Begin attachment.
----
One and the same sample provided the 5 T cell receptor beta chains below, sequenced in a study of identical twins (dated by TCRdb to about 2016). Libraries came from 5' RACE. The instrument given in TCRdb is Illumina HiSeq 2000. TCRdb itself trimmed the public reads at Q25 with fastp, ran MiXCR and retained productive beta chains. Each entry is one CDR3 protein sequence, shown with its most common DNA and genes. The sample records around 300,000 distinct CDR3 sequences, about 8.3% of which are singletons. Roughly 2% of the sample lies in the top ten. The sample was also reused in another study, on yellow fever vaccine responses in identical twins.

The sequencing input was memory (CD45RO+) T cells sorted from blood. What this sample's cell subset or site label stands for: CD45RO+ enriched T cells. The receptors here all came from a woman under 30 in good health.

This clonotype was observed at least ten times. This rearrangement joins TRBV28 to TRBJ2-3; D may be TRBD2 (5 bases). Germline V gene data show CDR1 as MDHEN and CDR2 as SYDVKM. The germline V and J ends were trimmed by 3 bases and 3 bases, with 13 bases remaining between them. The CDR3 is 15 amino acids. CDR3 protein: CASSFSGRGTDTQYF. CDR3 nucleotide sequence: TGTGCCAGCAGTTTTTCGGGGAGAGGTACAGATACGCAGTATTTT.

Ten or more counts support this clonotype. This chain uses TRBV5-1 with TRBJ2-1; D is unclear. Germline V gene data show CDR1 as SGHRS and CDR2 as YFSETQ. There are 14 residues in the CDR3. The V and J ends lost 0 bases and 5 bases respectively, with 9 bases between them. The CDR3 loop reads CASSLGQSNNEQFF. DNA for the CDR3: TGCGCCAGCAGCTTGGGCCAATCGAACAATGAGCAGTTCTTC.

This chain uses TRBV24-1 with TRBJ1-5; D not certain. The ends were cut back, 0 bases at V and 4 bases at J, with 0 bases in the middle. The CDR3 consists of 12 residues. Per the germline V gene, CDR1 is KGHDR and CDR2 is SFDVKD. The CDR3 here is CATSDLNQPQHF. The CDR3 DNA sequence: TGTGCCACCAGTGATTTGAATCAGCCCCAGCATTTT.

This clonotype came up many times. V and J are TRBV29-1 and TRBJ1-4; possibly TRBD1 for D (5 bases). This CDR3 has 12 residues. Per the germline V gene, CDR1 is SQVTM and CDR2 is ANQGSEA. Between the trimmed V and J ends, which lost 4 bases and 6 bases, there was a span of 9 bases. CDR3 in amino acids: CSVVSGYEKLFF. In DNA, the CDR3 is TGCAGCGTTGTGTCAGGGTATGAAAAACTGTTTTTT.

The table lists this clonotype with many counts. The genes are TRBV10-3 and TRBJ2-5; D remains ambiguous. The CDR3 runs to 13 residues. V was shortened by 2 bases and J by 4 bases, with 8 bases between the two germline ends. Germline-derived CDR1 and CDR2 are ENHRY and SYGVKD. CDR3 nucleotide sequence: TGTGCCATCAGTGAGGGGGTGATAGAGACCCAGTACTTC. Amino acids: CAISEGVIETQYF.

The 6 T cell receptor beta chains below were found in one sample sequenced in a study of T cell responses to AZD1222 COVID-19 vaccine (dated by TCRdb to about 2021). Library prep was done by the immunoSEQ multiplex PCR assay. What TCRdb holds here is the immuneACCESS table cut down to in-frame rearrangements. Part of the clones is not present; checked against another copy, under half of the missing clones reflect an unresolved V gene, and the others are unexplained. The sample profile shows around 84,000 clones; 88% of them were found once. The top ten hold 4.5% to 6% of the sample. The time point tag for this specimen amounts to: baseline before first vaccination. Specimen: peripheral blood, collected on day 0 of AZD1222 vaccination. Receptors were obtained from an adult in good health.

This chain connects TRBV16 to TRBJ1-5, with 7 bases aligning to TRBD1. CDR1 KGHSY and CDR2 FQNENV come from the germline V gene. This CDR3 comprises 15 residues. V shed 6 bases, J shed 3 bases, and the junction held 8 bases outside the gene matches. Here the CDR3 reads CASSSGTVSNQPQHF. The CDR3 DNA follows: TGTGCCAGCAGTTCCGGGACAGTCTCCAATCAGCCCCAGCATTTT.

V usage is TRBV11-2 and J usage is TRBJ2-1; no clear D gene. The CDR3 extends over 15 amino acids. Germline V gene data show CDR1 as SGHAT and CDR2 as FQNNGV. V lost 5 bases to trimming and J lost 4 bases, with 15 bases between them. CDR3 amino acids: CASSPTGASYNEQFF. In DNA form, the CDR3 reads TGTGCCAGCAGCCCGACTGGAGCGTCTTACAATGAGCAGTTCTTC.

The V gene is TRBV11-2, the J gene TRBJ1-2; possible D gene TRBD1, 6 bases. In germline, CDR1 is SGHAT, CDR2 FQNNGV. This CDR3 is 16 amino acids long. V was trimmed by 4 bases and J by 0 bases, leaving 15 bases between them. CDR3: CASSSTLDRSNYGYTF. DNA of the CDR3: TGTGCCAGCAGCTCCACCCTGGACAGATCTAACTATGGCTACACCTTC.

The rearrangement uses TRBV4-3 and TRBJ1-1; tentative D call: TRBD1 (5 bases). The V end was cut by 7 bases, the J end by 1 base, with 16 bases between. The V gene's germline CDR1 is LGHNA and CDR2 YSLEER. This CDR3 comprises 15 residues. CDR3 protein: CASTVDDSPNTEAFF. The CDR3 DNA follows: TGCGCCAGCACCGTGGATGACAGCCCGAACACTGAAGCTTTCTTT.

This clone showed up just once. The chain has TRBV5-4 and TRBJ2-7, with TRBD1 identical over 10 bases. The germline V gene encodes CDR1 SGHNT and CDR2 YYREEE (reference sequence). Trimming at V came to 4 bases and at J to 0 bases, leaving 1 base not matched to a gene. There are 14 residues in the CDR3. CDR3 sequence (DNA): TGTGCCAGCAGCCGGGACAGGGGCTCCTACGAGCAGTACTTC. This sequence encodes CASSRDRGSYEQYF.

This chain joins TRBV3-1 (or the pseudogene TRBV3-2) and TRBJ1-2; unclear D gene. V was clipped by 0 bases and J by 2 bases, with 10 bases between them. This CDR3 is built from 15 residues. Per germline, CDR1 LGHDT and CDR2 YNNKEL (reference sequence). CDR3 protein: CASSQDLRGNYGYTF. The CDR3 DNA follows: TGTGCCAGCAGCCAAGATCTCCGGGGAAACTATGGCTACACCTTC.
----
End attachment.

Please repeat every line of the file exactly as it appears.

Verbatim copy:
One and the same sample provided the 5 T cell receptor beta chains below, sequenced in a study of identical twins (dated by TCRdb to about 2016). Libraries came from 5' RACE. The instrument given in TCRdb is Illumina HiSeq 2000. TCRdb itself trimmed the public reads at Q25 with fastp, ran MiXCR and retained productive beta chains. Each entry is one CDR3 protein sequence, shown with its most common DNA and genes. The sample records around 300,000 distinct CDR3 sequences, about 8.3% of which are singletons. Roughly 2% of the sample lies in the top ten. The sample was also reused in another study, on yellow fever vaccine responses in identical twins.

The sequencing input was memory (CD45RO+) T cells sorted from blood. What this sample's cell subset or site label stands for: CD45RO+ enriched T cells. The receptors here all came from a woman under 30 in good health.

This clonotype was observed at least ten times. This rearrangement joins TRBV28 to TRBJ2-3; D may be TRBD2 (5 bases). Germline V gene data show CDR1 as MDHEN and CDR2 as SYDVKM. The germline V and J ends were trimmed by 3 bases and 3 bases, with 13 bases remaining between them. The CDR3 is 15 amino acids. CDR3 protein: CASSFSGRGTDTQYF. CDR3 nucleotide sequence: TGTGCCAGCAGTTTTTCGGGGAGAGGTACAGATACGCAGTATTTT.

Ten or more counts support this clonotype. This chain uses TRBV5-1 with TRBJ2-1; D is unclear. Germline V gene data show CDR1 as SGHRS and CDR2 as YFSETQ. There are 14 residues in the CDR3. The V and J ends lost 0 bases and 5 bases respectively, with 9 bases between them. The CDR3 loop reads CASSLGQSNNEQFF. DNA for the CDR3: TGCGCCAGCAGCTTGGGCCAATCGAACAATGAGCAGTTCTTC.

This chain uses TRBV24-1 with TRBJ1-5; D not certain. The ends were cut back, 0 bases at V and 4 bases at J, with 0 bases in the middle. The CDR3 consists of 12 residues. Per the germline V gene, CDR1 is KGHDR and CDR2 is SFDVKD. The CDR3 here is CATSDLNQPQHF. The CDR3 DNA sequence: TGTGCCACCAGTGATTTGAATCAGCCCCAGCATTTT.

This clonotype came up many times. V and J are TRBV29-1 and TRBJ1-4; possibly TRBD1 for D (5 bases). This CDR3 has 12 residues. Per the germline V gene, CDR1 is SQVTM and CDR2 is ANQGSEA. Between the trimmed V and J ends, which lost 4 bases and 6 bases, there was a span of 9 bases. CDR3 in amino acids: CSVVSGYEKLFF. In DNA, the CDR3 is TGCAGCGTTGTGTCAGGGTATGAAAAACTGTTTTTT.

The table lists this clonotype with many counts. The genes are TRBV10-3 and TRBJ2-5; D remains ambiguous. The CDR3 runs to 13 residues. V was shortened by 2 bases and J by 4 bases, with 8 bases between the two germline ends. Germline-derived CDR1 and CDR2 are ENHRY and SYGVKD. CDR3 nucleotide sequence: TGTGCCATCAGTGAGGGGGTGATAGAGACCCAGTACTTC. Amino acids: CAISEGVIETQYF.

The 6 T cell receptor beta chains below were found in one sample sequenced in a study of T cell responses to AZD1222 COVID-19 vaccine (dated by TCRdb to about 2021). Library prep was done by the immunoSEQ multiplex PCR assay. What TCRdb holds here is the immuneACCESS table cut down to in-frame rearrangements. Part of the clones is not present; checked against another copy, under half of the missing clones reflect an unresolved V gene, and the others are unexplained. The sample profile shows around 84,000 clones; 88% of them were found once. The top ten hold 4.5% to 6% of the sample. The time point tag for this specimen amounts to: baseline before first vaccination. Specimen: peripheral blood, collected on day 0 of AZD1222 vaccination. Receptors were obtained from an adult in good health.

This chain connects TRBV16 to TRBJ1-5, with 7 bases aligning to TRBD1. CDR1 KGHSY and CDR2 FQNENV come from the germline V gene. This CDR3 comprises 15 residues. V shed 6 bases, J shed 3 bases, and the junction held 8 bases outside the gene matches. Here the CDR3 reads CASSSGTVSNQPQHF. The CDR3 DNA follows: TGTGCCAGCAGTTCCGGGACAGTCTCCAATCAGCCCCAGCATTTT.

V usage is TRBV11-2 and J usage is TRBJ2-1; no clear D gene. The CDR3 extends over 15 amino acids. Germline V gene data show CDR1 as SGHAT and CDR2 as FQNNGV. V lost 5 bases to trimming and J lost 4 bases, with 15 bases between them. CDR3 amino acids: CASSPTGASYNEQFF. In DNA form, the CDR3 reads TGTGCCAGCAGCCCGACTGGAGCGTCTTACAATGAGCAGTTCTTC.

The V gene is TRBV11-2, the J gene TRBJ1-2; possible D gene TRBD1, 6 bases. In germline, CDR1 is SGHAT, CDR2 FQNNGV. This CDR3 is 16 amino acids long. V was trimmed by 4 bases and J by 0 bases, leaving 15 bases between them. CDR3: CASSSTLDRSNYGYTF. DNA of the CDR3: TGTGCCAGCAGCTCCACCCTGGACAGATCTAACTATGGCTACACCTTC.

The rearrangement uses TRBV4-3 and TRBJ1-1; tentative D call: TRBD1 (5 bases). The V end was cut by 7 bases, the J end by 1 base, with 16 bases between. The V gene's germline CDR1 is LGHNA and CDR2 YSLEER. This CDR3 comprises 15 residues. CDR3 protein: CASTVDDSPNTEAFF. The CDR3 DNA follows: TGCGCCAGCACCGTGGATGACAGCCCGAACACTGAAGCTTTCTTT.

This clone showed up just once. The chain has TRBV5-4 and TRBJ2-7, with TRBD1 identical over 10 bases. The germline V gene encodes CDR1 SGHNT and CDR2 YYREEE (reference sequence). Trimming at V came to 4 bases and at J to 0 bases, leaving 1 base not matched to a gene. There are 14 residues in the CDR3. CDR3 sequence (DNA): TGTGCCAGCAGCCGGGACAGGGGCTCCTACGAGCAGTACTTC. This sequence encodes CASSRDRGSYEQYF.

This chain joins TRBV3-1 (or the pseudogene TRBV3-2) and TRBJ1-2; unclear D gene. V was clipped by 0 bases and J by 2 bases, with 10 bases between them. This CDR3 is built from 15 residues. Per germline, CDR1 LGHDT and CDR2 YNNKEL (reference sequence). CDR3 protein: CASSQDLRGNYGYTF. The CDR3 DNA follows: TGTGCCAGCAGCCAAGATCTCCGGGGAAACTATGGCTACACCTTC.